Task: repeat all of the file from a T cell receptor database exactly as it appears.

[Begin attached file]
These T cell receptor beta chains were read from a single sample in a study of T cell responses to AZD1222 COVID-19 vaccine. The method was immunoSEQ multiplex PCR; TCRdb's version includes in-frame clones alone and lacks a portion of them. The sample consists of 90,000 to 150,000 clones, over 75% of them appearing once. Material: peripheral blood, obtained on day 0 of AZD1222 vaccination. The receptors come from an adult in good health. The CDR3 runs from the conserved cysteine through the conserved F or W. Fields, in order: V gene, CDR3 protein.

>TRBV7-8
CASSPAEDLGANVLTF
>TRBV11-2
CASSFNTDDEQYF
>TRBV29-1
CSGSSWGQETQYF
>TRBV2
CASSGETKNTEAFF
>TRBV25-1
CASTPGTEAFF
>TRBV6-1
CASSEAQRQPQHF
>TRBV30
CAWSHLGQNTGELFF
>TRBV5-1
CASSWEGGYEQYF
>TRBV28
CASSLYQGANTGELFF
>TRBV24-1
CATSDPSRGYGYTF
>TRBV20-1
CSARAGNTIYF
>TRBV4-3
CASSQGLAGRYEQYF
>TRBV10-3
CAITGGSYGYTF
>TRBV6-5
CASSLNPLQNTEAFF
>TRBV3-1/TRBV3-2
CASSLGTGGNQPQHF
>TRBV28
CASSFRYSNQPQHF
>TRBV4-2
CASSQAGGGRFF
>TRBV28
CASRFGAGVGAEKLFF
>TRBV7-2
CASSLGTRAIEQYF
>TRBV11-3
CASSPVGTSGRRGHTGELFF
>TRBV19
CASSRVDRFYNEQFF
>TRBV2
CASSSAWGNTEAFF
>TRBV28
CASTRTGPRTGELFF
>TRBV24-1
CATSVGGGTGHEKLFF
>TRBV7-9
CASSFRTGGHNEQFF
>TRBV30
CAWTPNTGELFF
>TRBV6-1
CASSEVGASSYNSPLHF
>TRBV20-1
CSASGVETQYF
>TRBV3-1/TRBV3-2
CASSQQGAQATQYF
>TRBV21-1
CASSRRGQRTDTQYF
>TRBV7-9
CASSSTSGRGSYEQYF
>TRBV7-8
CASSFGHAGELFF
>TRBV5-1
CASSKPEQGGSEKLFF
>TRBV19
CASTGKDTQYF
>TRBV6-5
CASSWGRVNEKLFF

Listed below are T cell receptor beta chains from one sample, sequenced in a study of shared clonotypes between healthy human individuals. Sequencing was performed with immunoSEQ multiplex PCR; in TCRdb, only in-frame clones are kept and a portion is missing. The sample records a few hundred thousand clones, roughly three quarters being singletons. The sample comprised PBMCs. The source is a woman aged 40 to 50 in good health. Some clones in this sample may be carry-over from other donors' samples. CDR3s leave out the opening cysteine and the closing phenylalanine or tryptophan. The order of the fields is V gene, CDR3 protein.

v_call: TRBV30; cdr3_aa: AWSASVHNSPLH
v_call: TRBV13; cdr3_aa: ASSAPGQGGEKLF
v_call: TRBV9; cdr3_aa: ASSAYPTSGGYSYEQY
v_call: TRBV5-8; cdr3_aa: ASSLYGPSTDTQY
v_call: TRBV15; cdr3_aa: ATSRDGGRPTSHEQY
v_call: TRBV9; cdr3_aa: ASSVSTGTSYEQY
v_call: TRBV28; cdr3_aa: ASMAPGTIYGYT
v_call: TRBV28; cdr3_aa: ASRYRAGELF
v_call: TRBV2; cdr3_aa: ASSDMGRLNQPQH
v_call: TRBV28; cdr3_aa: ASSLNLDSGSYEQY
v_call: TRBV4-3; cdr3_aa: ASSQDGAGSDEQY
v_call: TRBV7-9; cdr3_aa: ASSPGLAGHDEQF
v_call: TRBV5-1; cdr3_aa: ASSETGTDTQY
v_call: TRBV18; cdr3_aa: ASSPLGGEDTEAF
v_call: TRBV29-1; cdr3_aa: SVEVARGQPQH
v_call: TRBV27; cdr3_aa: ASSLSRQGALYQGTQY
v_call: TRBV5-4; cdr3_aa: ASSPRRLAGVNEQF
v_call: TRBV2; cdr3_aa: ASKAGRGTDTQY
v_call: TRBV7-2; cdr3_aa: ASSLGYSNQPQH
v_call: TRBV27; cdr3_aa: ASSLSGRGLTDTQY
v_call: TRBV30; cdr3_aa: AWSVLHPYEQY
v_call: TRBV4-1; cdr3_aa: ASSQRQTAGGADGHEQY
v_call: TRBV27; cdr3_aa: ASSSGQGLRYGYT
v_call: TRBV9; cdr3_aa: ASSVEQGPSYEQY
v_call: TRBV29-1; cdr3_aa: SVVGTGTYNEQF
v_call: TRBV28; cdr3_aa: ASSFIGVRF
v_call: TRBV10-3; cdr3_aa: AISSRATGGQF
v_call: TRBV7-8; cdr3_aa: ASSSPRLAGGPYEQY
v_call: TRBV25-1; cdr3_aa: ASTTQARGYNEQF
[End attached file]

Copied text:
These T cell receptor beta chains were read from a single sample in a study of T cell responses to AZD1222 COVID-19 vaccine. The method was immunoSEQ multiplex PCR; TCRdb's version includes in-frame clones alone and lacks a portion of them. The sample consists of 90,000 to 150,000 clones, over 75% of them appearing once. Material: peripheral blood, obtained on day 0 of AZD1222 vaccination. The receptors come from an adult in good health. The CDR3 runs from the conserved cysteine through the conserved F or W. Fields, in order: V gene, CDR3 protein.

>TRBV7-8
CASSPAEDLGANVLTF
>TRBV11-2
CASSFNTDDEQYF
>TRBV29-1
CSGSSWGQETQYF
>TRBV2
CASSGETKNTEAFF
>TRBV25-1
CASTPGTEAFF
>TRBV6-1
CASSEAQRQPQHF
>TRBV30
CAWSHLGQNTGELFF
>TRBV5-1
CASSWEGGYEQYF
>TRBV28
CASSLYQGANTGELFF
>TRBV24-1
CATSDPSRGYGYTF
>TRBV20-1
CSARAGNTIYF
>TRBV4-3
CASSQGLAGRYEQYF
>TRBV10-3
CAITGGSYGYTF
>TRBV6-5
CASSLNPLQNTEAFF
>TRBV3-1/TRBV3-2
CASSLGTGGNQPQHF
>TRBV28
CASSFRYSNQPQHF
>TRBV4-2
CASSQAGGGRFF
>TRBV28
CASRFGAGVGAEKLFF
>TRBV7-2
CASSLGTRAIEQYF
>TRBV11-3
CASSPVGTSGRRGHTGELFF
>TRBV19
CASSRVDRFYNEQFF
>TRBV2
CASSSAWGNTEAFF
>TRBV28
CASTRTGPRTGELFF
>TRBV24-1
CATSVGGGTGHEKLFF
>TRBV7-9
CASSFRTGGHNEQFF
>TRBV30
CAWTPNTGELFF
>TRBV6-1
CASSEVGASSYNSPLHF
>TRBV20-1
CSASGVETQYF
>TRBV3-1/TRBV3-2
CASSQQGAQATQYF
>TRBV21-1
CASSRRGQRTDTQYF
>TRBV7-9
CASSSTSGRGSYEQYF
>TRBV7-8
CASSFGHAGELFF
>TRBV5-1
CASSKPEQGGSEKLFF
>TRBV19
CASTGKDTQYF
>TRBV6-5
CASSWGRVNEKLFF

Listed below are T cell receptor beta chains from one sample, sequenced in a study of shared clonotypes between healthy human individuals. Sequencing was performed with immunoSEQ multiplex PCR; in TCRdb, only in-frame clones are kept and a portion is missing. The sample records a few hundred thousand clones, roughly three quarters being singletons. The sample comprised PBMCs. The source is a woman aged 40 to 50 in good health. Some clones in this sample may be carry-over from other donors' samples. CDR3s leave out the opening cysteine and the closing phenylalanine or tryptophan. The order of the fields is V gene, CDR3 protein.

v_call: TRBV30; cdr3_aa: AWSASVHNSPLH
v_call: TRBV13; cdr3_aa: ASSAPGQGGEKLF
v_call: TRBV9; cdr3_aa: ASSAYPTSGGYSYEQY
v_call: TRBV5-8; cdr3_aa: ASSLYGPSTDTQY
v_call: TRBV15; cdr3_aa: ATSRDGGRPTSHEQY
v_call: TRBV9; cdr3_aa: ASSVSTGTSYEQY
v_call: TRBV28; cdr3_aa: ASMAPGTIYGYT
v_call: TRBV28; cdr3_aa: ASRYRAGELF
v_call: TRBV2; cdr3_aa: ASSDMGRLNQPQH
v_call: TRBV28; cdr3_aa: ASSLNLDSGSYEQY
v_call: TRBV4-3; cdr3_aa: ASSQDGAGSDEQY
v_call: TRBV7-9; cdr3_aa: ASSPGLAGHDEQF
v_call: TRBV5-1; cdr3_aa: ASSETGTDTQY
v_call: TRBV18; cdr3_aa: ASSPLGGEDTEAF
v_call: TRBV29-1; cdr3_aa: SVEVARGQPQH
v_call: TRBV27; cdr3_aa: ASSLSRQGALYQGTQY
v_call: TRBV5-4; cdr3_aa: ASSPRRLAGVNEQF
v_call: TRBV2; cdr3_aa: ASKAGRGTDTQY
v_call: TRBV7-2; cdr3_aa: ASSLGYSNQPQH
v_call: TRBV27; cdr3_aa: ASSLSGRGLTDTQY
v_call: TRBV30; cdr3_aa: AWSVLHPYEQY
v_call: TRBV4-1; cdr3_aa: ASSQRQTAGGADGHEQY
v_call: TRBV27; cdr3_aa: ASSSGQGLRYGYT
v_call: TRBV9; cdr3_aa: ASSVEQGPSYEQY
v_call: TRBV29-1; cdr3_aa: SVVGTGTYNEQF
v_call: TRBV28; cdr3_aa: ASSFIGVRF
v_call: TRBV10-3; cdr3_aa: AISSRATGGQF
v_call: TRBV7-8; cdr3_aa: ASSSPRLAGGPYEQY
v_call: TRBV25-1; cdr3_aa: ASTTQARGYNEQF